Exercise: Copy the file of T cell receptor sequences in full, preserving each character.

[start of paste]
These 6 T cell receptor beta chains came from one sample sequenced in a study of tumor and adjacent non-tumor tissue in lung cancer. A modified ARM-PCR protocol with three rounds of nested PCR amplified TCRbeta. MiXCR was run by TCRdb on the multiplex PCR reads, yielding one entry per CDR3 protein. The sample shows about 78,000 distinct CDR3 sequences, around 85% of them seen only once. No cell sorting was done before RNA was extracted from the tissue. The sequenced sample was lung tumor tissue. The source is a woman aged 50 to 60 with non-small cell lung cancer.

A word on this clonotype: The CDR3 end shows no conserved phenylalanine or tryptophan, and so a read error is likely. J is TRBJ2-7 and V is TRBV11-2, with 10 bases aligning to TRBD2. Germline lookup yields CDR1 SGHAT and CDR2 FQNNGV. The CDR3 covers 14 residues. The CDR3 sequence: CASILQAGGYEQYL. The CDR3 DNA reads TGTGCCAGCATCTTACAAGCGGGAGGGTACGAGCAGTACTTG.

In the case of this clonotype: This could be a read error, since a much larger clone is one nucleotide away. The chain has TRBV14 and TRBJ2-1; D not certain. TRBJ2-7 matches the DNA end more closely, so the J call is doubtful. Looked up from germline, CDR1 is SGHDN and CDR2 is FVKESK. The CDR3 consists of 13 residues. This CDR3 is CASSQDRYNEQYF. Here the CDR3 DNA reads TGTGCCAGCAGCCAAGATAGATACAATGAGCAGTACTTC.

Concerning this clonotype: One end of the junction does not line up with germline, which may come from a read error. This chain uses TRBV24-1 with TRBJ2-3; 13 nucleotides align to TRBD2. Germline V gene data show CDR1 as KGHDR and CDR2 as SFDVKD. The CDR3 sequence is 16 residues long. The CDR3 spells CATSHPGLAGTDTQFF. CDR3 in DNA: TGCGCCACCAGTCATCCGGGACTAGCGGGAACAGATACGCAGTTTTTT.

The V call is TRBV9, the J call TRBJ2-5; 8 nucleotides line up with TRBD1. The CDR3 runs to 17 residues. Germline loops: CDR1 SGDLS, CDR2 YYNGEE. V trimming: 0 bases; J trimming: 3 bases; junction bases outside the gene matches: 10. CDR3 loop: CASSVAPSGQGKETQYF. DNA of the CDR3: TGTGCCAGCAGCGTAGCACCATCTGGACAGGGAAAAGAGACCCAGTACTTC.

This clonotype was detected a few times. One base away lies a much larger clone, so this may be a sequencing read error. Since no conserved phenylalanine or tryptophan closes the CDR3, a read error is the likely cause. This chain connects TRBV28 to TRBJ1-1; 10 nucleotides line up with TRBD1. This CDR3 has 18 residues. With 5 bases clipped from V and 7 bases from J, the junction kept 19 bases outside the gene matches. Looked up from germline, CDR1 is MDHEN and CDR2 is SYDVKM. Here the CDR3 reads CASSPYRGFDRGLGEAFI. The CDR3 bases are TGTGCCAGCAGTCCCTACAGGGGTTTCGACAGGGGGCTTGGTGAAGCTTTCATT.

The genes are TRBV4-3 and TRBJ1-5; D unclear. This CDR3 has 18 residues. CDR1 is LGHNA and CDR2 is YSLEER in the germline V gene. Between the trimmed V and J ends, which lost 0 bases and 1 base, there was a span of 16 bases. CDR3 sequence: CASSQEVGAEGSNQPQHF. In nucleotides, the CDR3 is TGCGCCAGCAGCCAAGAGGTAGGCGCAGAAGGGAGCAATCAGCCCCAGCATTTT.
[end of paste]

These 6 T cell receptor beta chains came from one sample sequenced in a study of tumor and adjacent non-tumor tissue in lung cancer. A modified ARM-PCR protocol with three rounds of nested PCR amplified TCRbeta. MiXCR was run by TCRdb on the multiplex PCR reads, yielding one entry per CDR3 protein. The sample shows about 78,000 distinct CDR3 sequences, around 85% of them seen only once. No cell sorting was done before RNA was extracted from the tissue. The sequenced sample was lung tumor tissue. The source is a woman aged 50 to 60 with non-small cell lung cancer.

A word on this clonotype: The CDR3 end shows no conserved phenylalanine or tryptophan, and so a read error is likely. J is TRBJ2-7 and V is TRBV11-2, with 10 bases aligning to TRBD2. Germline lookup yields CDR1 SGHAT and CDR2 FQNNGV. The CDR3 covers 14 residues. The CDR3 sequence: CASILQAGGYEQYL. The CDR3 DNA reads TGTGCCAGCATCTTACAAGCGGGAGGGTACGAGCAGTACTTG.

In the case of this clonotype: This could be a read error, since a much larger clone is one nucleotide away. The chain has TRBV14 and TRBJ2-1; D not certain. TRBJ2-7 matches the DNA end more closely, so the J call is doubtful. Looked up from germline, CDR1 is SGHDN and CDR2 is FVKESK. The CDR3 consists of 13 residues. This CDR3 is CASSQDRYNEQYF. Here the CDR3 DNA reads TGTGCCAGCAGCCAAGATAGATACAATGAGCAGTACTTC.

Concerning this clonotype: One end of the junction does not line up with germline, which may come from a read error. This chain uses TRBV24-1 with TRBJ2-3; 13 nucleotides align to TRBD2. Germline V gene data show CDR1 as KGHDR and CDR2 as SFDVKD. The CDR3 sequence is 16 residues long. The CDR3 spells CATSHPGLAGTDTQFF. CDR3 in DNA: TGCGCCACCAGTCATCCGGGACTAGCGGGAACAGATACGCAGTTTTTT.

The V call is TRBV9, the J call TRBJ2-5; 8 nucleotides line up with TRBD1. The CDR3 runs to 17 residues. Germline loops: CDR1 SGDLS, CDR2 YYNGEE. V trimming: 0 bases; J trimming: 3 bases; junction bases outside the gene matches: 10. CDR3 loop: CASSVAPSGQGKETQYF. DNA of the CDR3: TGTGCCAGCAGCGTAGCACCATCTGGACAGGGAAAAGAGACCCAGTACTTC.

This clonotype was detected a few times. One base away lies a much larger clone, so this may be a sequencing read error. Since no conserved phenylalanine or tryptophan closes the CDR3, a read error is the likely cause. This chain connects TRBV28 to TRBJ1-1; 10 nucleotides line up with TRBD1. This CDR3 has 18 residues. With 5 bases clipped from V and 7 bases from J, the junction kept 19 bases outside the gene matches. Looked up from germline, CDR1 is MDHEN and CDR2 is SYDVKM. Here the CDR3 reads CASSPYRGFDRGLGEAFI. The CDR3 bases are TGTGCCAGCAGTCCCTACAGGGGTTTCGACAGGGGGCTTGGTGAAGCTTTCATT.

The genes are TRBV4-3 and TRBJ1-5; D unclear. This CDR3 has 18 residues. CDR1 is LGHNA and CDR2 is YSLEER in the germline V gene. Between the trimmed V and J ends, which lost 0 bases and 1 base, there was a span of 16 bases. CDR3 sequence: CASSQEVGAEGSNQPQHF. In nucleotides, the CDR3 is TGCGCCAGCAGCCAAGAGGTAGGCGCAGAAGGGAGCAATCAGCCCCAGCATTTT.